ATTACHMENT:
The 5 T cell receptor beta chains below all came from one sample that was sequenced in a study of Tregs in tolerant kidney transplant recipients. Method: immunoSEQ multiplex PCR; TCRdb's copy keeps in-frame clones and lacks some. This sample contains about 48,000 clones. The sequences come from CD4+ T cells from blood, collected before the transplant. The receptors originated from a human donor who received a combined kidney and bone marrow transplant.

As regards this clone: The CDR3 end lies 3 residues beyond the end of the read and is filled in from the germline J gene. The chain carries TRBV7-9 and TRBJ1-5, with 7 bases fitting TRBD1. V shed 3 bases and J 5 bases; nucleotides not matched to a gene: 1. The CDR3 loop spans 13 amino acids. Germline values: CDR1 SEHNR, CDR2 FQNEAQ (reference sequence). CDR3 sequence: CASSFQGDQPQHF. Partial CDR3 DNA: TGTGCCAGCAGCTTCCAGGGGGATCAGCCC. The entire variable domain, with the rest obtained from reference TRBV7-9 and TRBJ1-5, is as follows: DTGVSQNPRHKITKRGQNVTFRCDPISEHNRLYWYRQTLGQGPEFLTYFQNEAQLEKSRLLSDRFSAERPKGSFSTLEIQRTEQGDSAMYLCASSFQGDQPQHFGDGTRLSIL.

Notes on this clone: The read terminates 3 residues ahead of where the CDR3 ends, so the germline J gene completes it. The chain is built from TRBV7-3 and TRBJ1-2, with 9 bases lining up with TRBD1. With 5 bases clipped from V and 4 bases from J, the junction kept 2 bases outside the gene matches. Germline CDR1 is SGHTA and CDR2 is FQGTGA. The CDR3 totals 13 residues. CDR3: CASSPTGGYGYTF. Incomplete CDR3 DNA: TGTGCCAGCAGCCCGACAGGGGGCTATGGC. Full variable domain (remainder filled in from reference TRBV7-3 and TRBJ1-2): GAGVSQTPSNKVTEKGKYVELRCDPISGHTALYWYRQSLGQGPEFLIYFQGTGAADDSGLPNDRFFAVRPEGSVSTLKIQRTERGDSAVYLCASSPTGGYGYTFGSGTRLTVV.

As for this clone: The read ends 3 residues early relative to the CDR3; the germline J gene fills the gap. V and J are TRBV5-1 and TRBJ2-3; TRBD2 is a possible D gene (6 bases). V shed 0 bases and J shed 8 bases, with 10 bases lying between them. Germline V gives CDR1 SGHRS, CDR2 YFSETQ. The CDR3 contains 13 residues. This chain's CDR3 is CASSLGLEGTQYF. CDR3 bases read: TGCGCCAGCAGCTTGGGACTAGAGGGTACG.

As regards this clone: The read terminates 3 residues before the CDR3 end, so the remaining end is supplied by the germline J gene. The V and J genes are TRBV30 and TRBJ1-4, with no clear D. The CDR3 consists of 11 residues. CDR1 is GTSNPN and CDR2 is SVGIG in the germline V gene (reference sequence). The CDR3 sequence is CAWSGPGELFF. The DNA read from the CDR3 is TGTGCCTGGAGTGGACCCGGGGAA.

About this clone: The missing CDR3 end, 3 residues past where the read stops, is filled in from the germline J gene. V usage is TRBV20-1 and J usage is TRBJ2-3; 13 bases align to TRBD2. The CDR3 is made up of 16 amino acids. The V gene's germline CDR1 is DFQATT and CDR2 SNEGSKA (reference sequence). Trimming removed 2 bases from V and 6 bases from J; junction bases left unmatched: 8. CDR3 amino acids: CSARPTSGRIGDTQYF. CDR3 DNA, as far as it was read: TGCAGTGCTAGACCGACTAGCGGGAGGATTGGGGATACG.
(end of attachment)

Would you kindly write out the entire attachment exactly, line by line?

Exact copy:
The 5 T cell receptor beta chains below all came from one sample that was sequenced in a study of Tregs in tolerant kidney transplant recipients. Method: immunoSEQ multiplex PCR; TCRdb's copy keeps in-frame clones and lacks some. This sample contains about 48,000 clones. The sequences come from CD4+ T cells from blood, collected before the transplant. The receptors originated from a human donor who received a combined kidney and bone marrow transplant.

As regards this clone: The CDR3 end lies 3 residues beyond the end of the read and is filled in from the germline J gene. The chain carries TRBV7-9 and TRBJ1-5, with 7 bases fitting TRBD1. V shed 3 bases and J 5 bases; nucleotides not matched to a gene: 1. The CDR3 loop spans 13 amino acids. Germline values: CDR1 SEHNR, CDR2 FQNEAQ (reference sequence). CDR3 sequence: CASSFQGDQPQHF. Partial CDR3 DNA: TGTGCCAGCAGCTTCCAGGGGGATCAGCCC. The entire variable domain, with the rest obtained from reference TRBV7-9 and TRBJ1-5, is as follows: DTGVSQNPRHKITKRGQNVTFRCDPISEHNRLYWYRQTLGQGPEFLTYFQNEAQLEKSRLLSDRFSAERPKGSFSTLEIQRTEQGDSAMYLCASSFQGDQPQHFGDGTRLSIL.

Notes on this clone: The read terminates 3 residues ahead of where the CDR3 ends, so the germline J gene completes it. The chain is built from TRBV7-3 and TRBJ1-2, with 9 bases lining up with TRBD1. With 5 bases clipped from V and 4 bases from J, the junction kept 2 bases outside the gene matches. Germline CDR1 is SGHTA and CDR2 is FQGTGA. The CDR3 totals 13 residues. CDR3: CASSPTGGYGYTF. Incomplete CDR3 DNA: TGTGCCAGCAGCCCGACAGGGGGCTATGGC. Full variable domain (remainder filled in from reference TRBV7-3 and TRBJ1-2): GAGVSQTPSNKVTEKGKYVELRCDPISGHTALYWYRQSLGQGPEFLIYFQGTGAADDSGLPNDRFFAVRPEGSVSTLKIQRTERGDSAVYLCASSPTGGYGYTFGSGTRLTVV.

As for this clone: The read ends 3 residues early relative to the CDR3; the germline J gene fills the gap. V and J are TRBV5-1 and TRBJ2-3; TRBD2 is a possible D gene (6 bases). V shed 0 bases and J shed 8 bases, with 10 bases lying between them. Germline V gives CDR1 SGHRS, CDR2 YFSETQ. The CDR3 contains 13 residues. This chain's CDR3 is CASSLGLEGTQYF. CDR3 bases read: TGCGCCAGCAGCTTGGGACTAGAGGGTACG.

As regards this clone: The read terminates 3 residues before the CDR3 end, so the remaining end is supplied by the germline J gene. The V and J genes are TRBV30 and TRBJ1-4, with no clear D. The CDR3 consists of 11 residues. CDR1 is GTSNPN and CDR2 is SVGIG in the germline V gene (reference sequence). The CDR3 sequence is CAWSGPGELFF. The DNA read from the CDR3 is TGTGCCTGGAGTGGACCCGGGGAA.

About this clone: The missing CDR3 end, 3 residues past where the read stops, is filled in from the germline J gene. V usage is TRBV20-1 and J usage is TRBJ2-3; 13 bases align to TRBD2. The CDR3 is made up of 16 amino acids. The V gene's germline CDR1 is DFQATT and CDR2 SNEGSKA (reference sequence). Trimming removed 2 bases from V and 6 bases from J; junction bases left unmatched: 8. CDR3 amino acids: CSARPTSGRIGDTQYF. CDR3 DNA, as far as it was read: TGCAGTGCTAGACCGACTAGCGGGAGGATTGGGGATACG.